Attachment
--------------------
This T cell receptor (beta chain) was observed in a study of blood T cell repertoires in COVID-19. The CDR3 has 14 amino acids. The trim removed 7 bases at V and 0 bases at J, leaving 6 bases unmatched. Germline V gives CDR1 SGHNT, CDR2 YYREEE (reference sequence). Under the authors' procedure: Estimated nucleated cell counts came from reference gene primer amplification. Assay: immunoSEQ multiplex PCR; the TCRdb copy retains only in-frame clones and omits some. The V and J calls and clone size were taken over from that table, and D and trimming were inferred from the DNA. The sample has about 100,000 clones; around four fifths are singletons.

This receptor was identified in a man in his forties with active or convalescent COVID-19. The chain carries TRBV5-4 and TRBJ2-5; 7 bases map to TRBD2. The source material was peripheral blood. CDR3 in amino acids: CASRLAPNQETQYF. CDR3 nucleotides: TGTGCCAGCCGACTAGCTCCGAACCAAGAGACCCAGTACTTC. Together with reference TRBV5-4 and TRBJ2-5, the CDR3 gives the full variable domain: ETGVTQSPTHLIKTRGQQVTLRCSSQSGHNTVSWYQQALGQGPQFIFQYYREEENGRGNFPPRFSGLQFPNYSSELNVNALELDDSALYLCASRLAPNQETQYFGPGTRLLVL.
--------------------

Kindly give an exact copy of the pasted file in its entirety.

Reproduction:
This T cell receptor (beta chain) was observed in a study of blood T cell repertoires in COVID-19. The CDR3 has 14 amino acids. The trim removed 7 bases at V and 0 bases at J, leaving 6 bases unmatched. Germline V gives CDR1 SGHNT, CDR2 YYREEE (reference sequence). Under the authors' procedure: Estimated nucleated cell counts came from reference gene primer amplification. Assay: immunoSEQ multiplex PCR; the TCRdb copy retains only in-frame clones and omits some. The V and J calls and clone size were taken over from that table, and D and trimming were inferred from the DNA. The sample has about 100,000 clones; around four fifths are singletons.

This receptor was identified in a man in his forties with active or convalescent COVID-19. The chain carries TRBV5-4 and TRBJ2-5; 7 bases map to TRBD2. The source material was peripheral blood. CDR3 in amino acids: CASRLAPNQETQYF. CDR3 nucleotides: TGTGCCAGCCGACTAGCTCCGAACCAAGAGACCCAGTACTTC. Together with reference TRBV5-4 and TRBJ2-5, the CDR3 gives the full variable domain: ETGVTQSPTHLIKTRGQQVTLRCSSQSGHNTVSWYQQALGQGPQFIFQYYREEENGRGNFPPRFSGLQFPNYSSELNVNALELDDSALYLCASRLAPNQETQYFGPGTRLLVL.